You know what? I re-read last week’s commentary where I talked a lot about the problems in European equity markets, and I do NOT want to give the impression that I am critical of those who were optimistic about Europe’s stock markets this year just because they have (thus far) failed to perform well. Our business is a business of making forecasts that will often not turn out as planned. That is NOT something of which I am critical. But a clarification is in order here. If one guy says X will do well this year and another guy believes it will not, that just sort of is what it is. One will be right or sort of right, and one will be wrong or sort of wrong. BUT, if someone says X will do well, BECAUSE of a recovery brought about by Mario Draghi, bond-buying, European Central Bank activities, etc. – in other words, if one’s basis for their forecast is the belief that fundamental economic recovery was forthcoming BECAUSE of Central Bank activity, and then the economic recovery does not come, and then the stock market moves do not come – I do then have a reason to be politely critical. One thing I want my clients to know is that there are systems of thought and investment and economic worldviews at play when folks formulate various outlooks and forecasts. I take those presuppositions very seriously and feel it my duty to discern which ones are cogent (from my perspective) and which ones are not when making investment decisions for my clients.

So, in this case, what was the flaw in thinking that you were concerned about when it comes to Europe?

Believing that the Central Bank of Europe may manipulate a move up in European stocks is an acceptable belief whether or not it pans out. And believing that Europe has bottomed out in the economic cycle and now faces stock market improvement as their economy enters a positive part of the cycle is an acceptable belief whether or not it pans out. BUT, believing that the actions of the Central Bank over the last 24 months were, in and of themselves, the sufficient resolution to the structural problems of the European economy, and therefore the beginning of the cyclical recovery, is a deeply flawed viewpoint (from my perspective). Advocates of this school of thought also believe that the only problems Europe ever faced were because their Central Bank did not do more to begin with to paper over their debt crisis. I honestly do not mind different conclusions on a wide variety of investment decisions, but in this case it was the PREMISE(S) that bothered me. There is a REAL situation in Europe going on and there has been for quite some time. Fundamental economic recovery has not been and is not now part of their landscape – and certainly not as a result of Central Bank activity.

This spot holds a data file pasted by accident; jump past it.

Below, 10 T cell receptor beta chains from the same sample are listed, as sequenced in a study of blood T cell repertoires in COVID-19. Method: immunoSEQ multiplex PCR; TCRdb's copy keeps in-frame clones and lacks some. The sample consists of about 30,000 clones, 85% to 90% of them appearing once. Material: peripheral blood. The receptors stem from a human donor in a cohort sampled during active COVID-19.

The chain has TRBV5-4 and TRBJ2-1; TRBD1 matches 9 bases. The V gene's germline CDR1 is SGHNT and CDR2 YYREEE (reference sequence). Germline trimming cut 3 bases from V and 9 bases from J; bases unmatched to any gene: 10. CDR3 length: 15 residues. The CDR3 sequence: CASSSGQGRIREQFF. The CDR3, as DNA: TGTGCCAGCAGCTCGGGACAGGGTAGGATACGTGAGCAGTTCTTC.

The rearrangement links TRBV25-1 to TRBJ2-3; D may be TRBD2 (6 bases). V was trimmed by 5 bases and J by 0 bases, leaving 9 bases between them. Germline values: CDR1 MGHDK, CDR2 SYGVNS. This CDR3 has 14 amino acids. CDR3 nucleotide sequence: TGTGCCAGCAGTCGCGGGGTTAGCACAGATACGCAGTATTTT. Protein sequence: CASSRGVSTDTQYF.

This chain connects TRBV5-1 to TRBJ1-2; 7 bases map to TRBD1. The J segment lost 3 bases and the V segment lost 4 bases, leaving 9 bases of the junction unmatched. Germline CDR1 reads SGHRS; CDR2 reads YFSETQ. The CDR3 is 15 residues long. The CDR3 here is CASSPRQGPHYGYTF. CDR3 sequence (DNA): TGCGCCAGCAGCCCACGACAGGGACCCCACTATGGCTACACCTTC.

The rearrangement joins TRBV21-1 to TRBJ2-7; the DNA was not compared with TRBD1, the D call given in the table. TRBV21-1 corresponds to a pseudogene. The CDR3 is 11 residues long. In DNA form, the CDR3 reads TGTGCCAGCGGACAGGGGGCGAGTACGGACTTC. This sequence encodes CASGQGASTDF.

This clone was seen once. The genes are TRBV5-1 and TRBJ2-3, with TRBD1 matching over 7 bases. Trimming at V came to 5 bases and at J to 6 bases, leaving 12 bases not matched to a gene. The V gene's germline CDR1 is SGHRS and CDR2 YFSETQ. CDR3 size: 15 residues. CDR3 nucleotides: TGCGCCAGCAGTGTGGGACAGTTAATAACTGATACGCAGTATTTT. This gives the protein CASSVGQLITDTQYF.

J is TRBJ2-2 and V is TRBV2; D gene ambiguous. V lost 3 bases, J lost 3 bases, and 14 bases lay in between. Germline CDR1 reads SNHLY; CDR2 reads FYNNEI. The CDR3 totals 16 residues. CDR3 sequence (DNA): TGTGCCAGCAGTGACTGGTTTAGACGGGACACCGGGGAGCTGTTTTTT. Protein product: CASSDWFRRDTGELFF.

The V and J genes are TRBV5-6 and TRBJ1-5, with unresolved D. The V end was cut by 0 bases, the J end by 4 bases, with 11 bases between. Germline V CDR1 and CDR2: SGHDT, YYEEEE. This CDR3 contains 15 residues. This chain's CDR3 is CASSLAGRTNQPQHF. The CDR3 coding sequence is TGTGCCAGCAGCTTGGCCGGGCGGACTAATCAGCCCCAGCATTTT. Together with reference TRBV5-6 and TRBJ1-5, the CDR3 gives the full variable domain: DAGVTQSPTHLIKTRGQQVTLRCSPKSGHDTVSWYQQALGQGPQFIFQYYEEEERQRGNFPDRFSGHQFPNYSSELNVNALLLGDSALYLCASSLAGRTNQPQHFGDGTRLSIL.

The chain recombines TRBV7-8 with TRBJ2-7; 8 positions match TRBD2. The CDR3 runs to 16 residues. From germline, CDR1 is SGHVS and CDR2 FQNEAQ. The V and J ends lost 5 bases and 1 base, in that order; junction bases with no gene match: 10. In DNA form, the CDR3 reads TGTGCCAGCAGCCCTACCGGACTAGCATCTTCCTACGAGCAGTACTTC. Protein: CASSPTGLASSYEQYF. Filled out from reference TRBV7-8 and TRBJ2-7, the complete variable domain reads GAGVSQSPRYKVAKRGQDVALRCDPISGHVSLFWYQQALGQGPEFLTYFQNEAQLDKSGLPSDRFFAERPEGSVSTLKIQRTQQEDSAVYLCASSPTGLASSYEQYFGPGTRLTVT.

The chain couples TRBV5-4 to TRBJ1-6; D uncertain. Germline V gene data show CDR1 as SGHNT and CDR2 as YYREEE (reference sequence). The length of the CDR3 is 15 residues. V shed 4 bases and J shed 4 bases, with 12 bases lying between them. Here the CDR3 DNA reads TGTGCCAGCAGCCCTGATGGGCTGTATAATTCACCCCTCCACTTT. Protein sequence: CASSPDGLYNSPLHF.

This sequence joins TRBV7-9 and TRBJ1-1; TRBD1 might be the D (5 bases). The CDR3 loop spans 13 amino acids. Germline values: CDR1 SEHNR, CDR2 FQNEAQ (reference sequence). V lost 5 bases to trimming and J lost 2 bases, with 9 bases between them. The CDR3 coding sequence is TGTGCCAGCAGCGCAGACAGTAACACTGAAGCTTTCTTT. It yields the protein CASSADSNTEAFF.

* Explain more of what you mean about a company’s culture either being pro-dividend or not?

Management either believes the free cash flow of the company belongs to the shareholders, or they believe it belongs to the company. No intelligent shareholder would ever want ALL of the free cash flow given to him or her as shareholder; every shareholder is totally incentivized to want the company to have the resources it needs to grow, innovate, produce, and create. But when management fundamentally believes that a return of cash to shareholders is a privilege – a favor the company does rather than the return of cash that belongs to the shareholder – I believe the culture is likely not in the dividend-friendly paradigm I want to see.

Can you explain to us the basic approach you are taking in your bond portfolios right now? You seem to have a strategy very much outside the norm of traditional bond investments.

It is certainly true that my bond allocations are currently uniquely positioned. I will start with the macro: I am rather significantly underweight overall bond allocations right now. Where I might traditionally have a 35% weighting to bonds, I presently have 28%. As a general rule, I am probably 20% underweight bonds relative to where I may consider a “normalized” weighting to be. (This would then manifest itself differently for each and every client.) Now, what the question deals with is not so much my total weighting to bonds, but what I am doing differently within the bond allocations I do have. Typically, a traditional bond portfolio is really exposed to the opportunity of declining interest rates (as it causes bond prices to rise). Treasury bonds are the best example of something very related to interest rates (and virtually nothing else). I have tweaked my bond allocations to have very little exposure to interest rate movements, instead relying on non-traditional fixed income strategies such as Floating Rate (see below) and Unconstrained/flexible (where managers are working outside of normal benchmark constraints to try and protect to some degree and against duration risk).